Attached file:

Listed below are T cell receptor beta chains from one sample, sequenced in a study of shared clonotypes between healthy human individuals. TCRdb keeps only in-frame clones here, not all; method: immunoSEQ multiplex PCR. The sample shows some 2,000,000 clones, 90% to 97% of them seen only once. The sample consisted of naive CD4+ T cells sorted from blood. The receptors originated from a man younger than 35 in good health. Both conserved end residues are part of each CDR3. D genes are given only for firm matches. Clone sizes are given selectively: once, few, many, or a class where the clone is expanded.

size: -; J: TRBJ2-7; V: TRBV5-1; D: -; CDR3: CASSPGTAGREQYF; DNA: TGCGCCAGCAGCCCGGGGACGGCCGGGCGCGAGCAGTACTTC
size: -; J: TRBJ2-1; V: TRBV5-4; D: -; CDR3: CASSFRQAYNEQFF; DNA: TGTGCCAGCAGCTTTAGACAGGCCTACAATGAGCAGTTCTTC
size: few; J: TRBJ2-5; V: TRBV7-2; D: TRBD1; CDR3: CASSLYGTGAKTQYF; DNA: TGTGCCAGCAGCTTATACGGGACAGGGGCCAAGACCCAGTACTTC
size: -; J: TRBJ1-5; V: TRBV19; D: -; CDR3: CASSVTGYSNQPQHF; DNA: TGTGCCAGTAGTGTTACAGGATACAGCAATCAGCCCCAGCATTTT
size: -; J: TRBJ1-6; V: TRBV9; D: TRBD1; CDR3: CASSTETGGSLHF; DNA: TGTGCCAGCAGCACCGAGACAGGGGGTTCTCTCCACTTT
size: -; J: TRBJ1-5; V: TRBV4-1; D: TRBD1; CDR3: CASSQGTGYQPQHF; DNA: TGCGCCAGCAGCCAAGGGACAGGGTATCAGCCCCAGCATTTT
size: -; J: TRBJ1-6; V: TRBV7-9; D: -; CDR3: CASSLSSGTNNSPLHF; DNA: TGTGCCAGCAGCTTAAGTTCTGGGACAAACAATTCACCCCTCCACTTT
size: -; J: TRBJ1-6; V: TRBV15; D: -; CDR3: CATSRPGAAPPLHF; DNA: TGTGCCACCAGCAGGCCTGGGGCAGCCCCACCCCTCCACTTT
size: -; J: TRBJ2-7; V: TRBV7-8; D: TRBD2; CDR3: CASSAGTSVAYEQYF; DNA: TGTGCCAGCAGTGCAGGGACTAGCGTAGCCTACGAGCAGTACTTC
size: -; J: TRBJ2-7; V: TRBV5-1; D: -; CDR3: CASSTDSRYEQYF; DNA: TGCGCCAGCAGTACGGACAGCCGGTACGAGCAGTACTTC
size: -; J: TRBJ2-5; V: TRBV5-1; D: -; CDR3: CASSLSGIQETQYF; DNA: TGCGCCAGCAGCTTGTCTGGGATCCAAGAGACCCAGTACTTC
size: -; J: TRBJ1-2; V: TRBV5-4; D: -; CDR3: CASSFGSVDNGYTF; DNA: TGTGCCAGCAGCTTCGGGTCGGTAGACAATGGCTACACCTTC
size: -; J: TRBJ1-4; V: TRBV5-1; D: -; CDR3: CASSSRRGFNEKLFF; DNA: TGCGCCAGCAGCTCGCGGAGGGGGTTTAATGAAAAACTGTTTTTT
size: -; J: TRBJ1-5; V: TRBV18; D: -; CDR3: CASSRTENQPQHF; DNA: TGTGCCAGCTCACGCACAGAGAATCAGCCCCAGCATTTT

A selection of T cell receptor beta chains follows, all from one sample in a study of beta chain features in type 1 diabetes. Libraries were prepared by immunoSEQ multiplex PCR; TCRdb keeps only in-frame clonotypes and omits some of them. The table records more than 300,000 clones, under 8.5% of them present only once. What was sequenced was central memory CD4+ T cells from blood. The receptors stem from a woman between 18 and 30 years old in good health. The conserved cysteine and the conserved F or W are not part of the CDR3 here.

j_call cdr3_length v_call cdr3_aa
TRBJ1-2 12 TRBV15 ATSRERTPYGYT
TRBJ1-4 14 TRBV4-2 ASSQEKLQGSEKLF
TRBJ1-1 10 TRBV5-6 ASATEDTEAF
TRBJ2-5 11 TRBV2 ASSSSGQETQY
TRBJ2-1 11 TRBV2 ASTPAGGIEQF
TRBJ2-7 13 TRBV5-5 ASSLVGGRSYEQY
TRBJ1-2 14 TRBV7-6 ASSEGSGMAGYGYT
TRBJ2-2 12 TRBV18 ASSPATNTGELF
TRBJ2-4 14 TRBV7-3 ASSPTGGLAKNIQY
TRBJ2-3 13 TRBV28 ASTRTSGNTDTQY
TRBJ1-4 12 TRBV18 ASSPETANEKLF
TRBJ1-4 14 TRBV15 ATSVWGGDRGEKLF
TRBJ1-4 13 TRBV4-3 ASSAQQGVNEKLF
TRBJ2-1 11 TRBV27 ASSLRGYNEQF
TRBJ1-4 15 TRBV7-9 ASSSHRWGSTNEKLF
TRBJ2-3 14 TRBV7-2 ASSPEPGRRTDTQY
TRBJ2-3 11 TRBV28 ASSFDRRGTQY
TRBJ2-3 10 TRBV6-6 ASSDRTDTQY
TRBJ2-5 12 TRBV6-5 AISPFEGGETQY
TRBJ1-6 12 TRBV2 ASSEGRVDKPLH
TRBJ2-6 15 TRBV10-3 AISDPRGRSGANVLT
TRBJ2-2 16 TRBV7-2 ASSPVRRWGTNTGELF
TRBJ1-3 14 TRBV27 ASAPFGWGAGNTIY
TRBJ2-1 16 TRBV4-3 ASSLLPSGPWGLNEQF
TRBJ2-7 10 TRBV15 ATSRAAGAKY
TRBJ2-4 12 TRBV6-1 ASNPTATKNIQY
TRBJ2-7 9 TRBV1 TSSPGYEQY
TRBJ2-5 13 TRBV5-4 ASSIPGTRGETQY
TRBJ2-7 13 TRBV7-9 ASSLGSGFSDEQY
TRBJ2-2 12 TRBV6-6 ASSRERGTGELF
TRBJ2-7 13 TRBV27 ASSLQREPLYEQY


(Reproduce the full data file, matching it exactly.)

Listed below are T cell receptor beta chains from one sample, sequenced in a study of shared clonotypes between healthy human individuals. TCRdb keeps only in-frame clones here, not all; method: immunoSEQ multiplex PCR. The sample shows some 2,000,000 clones, 90% to 97% of them seen only once. The sample consisted of naive CD4+ T cells sorted from blood. The receptors originated from a man younger than 35 in good health. Both conserved end residues are part of each CDR3. D genes are given only for firm matches. Clone sizes are given selectively: once, few, many, or a class where the clone is expanded.

size: -; J: TRBJ2-7; V: TRBV5-1; D: -; CDR3: CASSPGTAGREQYF; DNA: TGCGCCAGCAGCCCGGGGACGGCCGGGCGCGAGCAGTACTTC
size: -; J: TRBJ2-1; V: TRBV5-4; D: -; CDR3: CASSFRQAYNEQFF; DNA: TGTGCCAGCAGCTTTAGACAGGCCTACAATGAGCAGTTCTTC
size: few; J: TRBJ2-5; V: TRBV7-2; D: TRBD1; CDR3: CASSLYGTGAKTQYF; DNA: TGTGCCAGCAGCTTATACGGGACAGGGGCCAAGACCCAGTACTTC
size: -; J: TRBJ1-5; V: TRBV19; D: -; CDR3: CASSVTGYSNQPQHF; DNA: TGTGCCAGTAGTGTTACAGGATACAGCAATCAGCCCCAGCATTTT
size: -; J: TRBJ1-6; V: TRBV9; D: TRBD1; CDR3: CASSTETGGSLHF; DNA: TGTGCCAGCAGCACCGAGACAGGGGGTTCTCTCCACTTT
size: -; J: TRBJ1-5; V: TRBV4-1; D: TRBD1; CDR3: CASSQGTGYQPQHF; DNA: TGCGCCAGCAGCCAAGGGACAGGGTATCAGCCCCAGCATTTT
size: -; J: TRBJ1-6; V: TRBV7-9; D: -; CDR3: CASSLSSGTNNSPLHF; DNA: TGTGCCAGCAGCTTAAGTTCTGGGACAAACAATTCACCCCTCCACTTT
size: -; J: TRBJ1-6; V: TRBV15; D: -; CDR3: CATSRPGAAPPLHF; DNA: TGTGCCACCAGCAGGCCTGGGGCAGCCCCACCCCTCCACTTT
size: -; J: TRBJ2-7; V: TRBV7-8; D: TRBD2; CDR3: CASSAGTSVAYEQYF; DNA: TGTGCCAGCAGTGCAGGGACTAGCGTAGCCTACGAGCAGTACTTC
size: -; J: TRBJ2-7; V: TRBV5-1; D: -; CDR3: CASSTDSRYEQYF; DNA: TGCGCCAGCAGTACGGACAGCCGGTACGAGCAGTACTTC
size: -; J: TRBJ2-5; V: TRBV5-1; D: -; CDR3: CASSLSGIQETQYF; DNA: TGCGCCAGCAGCTTGTCTGGGATCCAAGAGACCCAGTACTTC
size: -; J: TRBJ1-2; V: TRBV5-4; D: -; CDR3: CASSFGSVDNGYTF; DNA: TGTGCCAGCAGCTTCGGGTCGGTAGACAATGGCTACACCTTC
size: -; J: TRBJ1-4; V: TRBV5-1; D: -; CDR3: CASSSRRGFNEKLFF; DNA: TGCGCCAGCAGCTCGCGGAGGGGGTTTAATGAAAAACTGTTTTTT
size: -; J: TRBJ1-5; V: TRBV18; D: -; CDR3: CASSRTENQPQHF; DNA: TGTGCCAGCTCACGCACAGAGAATCAGCCCCAGCATTTT

A selection of T cell receptor beta chains follows, all from one sample in a study of beta chain features in type 1 diabetes. Libraries were prepared by immunoSEQ multiplex PCR; TCRdb keeps only in-frame clonotypes and omits some of them. The table records more than 300,000 clones, under 8.5% of them present only once. What was sequenced was central memory CD4+ T cells from blood. The receptors stem from a woman between 18 and 30 years old in good health. The conserved cysteine and the conserved F or W are not part of the CDR3 here.

j_call cdr3_length v_call cdr3_aa
TRBJ1-2 12 TRBV15 ATSRERTPYGYT
TRBJ1-4 14 TRBV4-2 ASSQEKLQGSEKLF
TRBJ1-1 10 TRBV5-6 ASATEDTEAF
TRBJ2-5 11 TRBV2 ASSSSGQETQY
TRBJ2-1 11 TRBV2 ASTPAGGIEQF
TRBJ2-7 13 TRBV5-5 ASSLVGGRSYEQY
TRBJ1-2 14 TRBV7-6 ASSEGSGMAGYGYT
TRBJ2-2 12 TRBV18 ASSPATNTGELF
TRBJ2-4 14 TRBV7-3 ASSPTGGLAKNIQY
TRBJ2-3 13 TRBV28 ASTRTSGNTDTQY
TRBJ1-4 12 TRBV18 ASSPETANEKLF
TRBJ1-4 14 TRBV15 ATSVWGGDRGEKLF
TRBJ1-4 13 TRBV4-3 ASSAQQGVNEKLF
TRBJ2-1 11 TRBV27 ASSLRGYNEQF
TRBJ1-4 15 TRBV7-9 ASSSHRWGSTNEKLF
TRBJ2-3 14 TRBV7-2 ASSPEPGRRTDTQY
TRBJ2-3 11 TRBV28 ASSFDRRGTQY
TRBJ2-3 10 TRBV6-6 ASSDRTDTQY
TRBJ2-5 12 TRBV6-5 AISPFEGGETQY
TRBJ1-6 12 TRBV2 ASSEGRVDKPLH
TRBJ2-6 15 TRBV10-3 AISDPRGRSGANVLT
TRBJ2-2 16 TRBV7-2 ASSPVRRWGTNTGELF
TRBJ1-3 14 TRBV27 ASAPFGWGAGNTIY
TRBJ2-1 16 TRBV4-3 ASSLLPSGPWGLNEQF
TRBJ2-7 10 TRBV15 ATSRAAGAKY
TRBJ2-4 12 TRBV6-1 ASNPTATKNIQY
TRBJ2-7 9 TRBV1 TSSPGYEQY
TRBJ2-5 13 TRBV5-4 ASSIPGTRGETQY
TRBJ2-7 13 TRBV7-9 ASSLGSGFSDEQY
TRBJ2-2 12 TRBV6-6 ASSRERGTGELF
TRBJ2-7 13 TRBV27 ASSLQREPLYEQY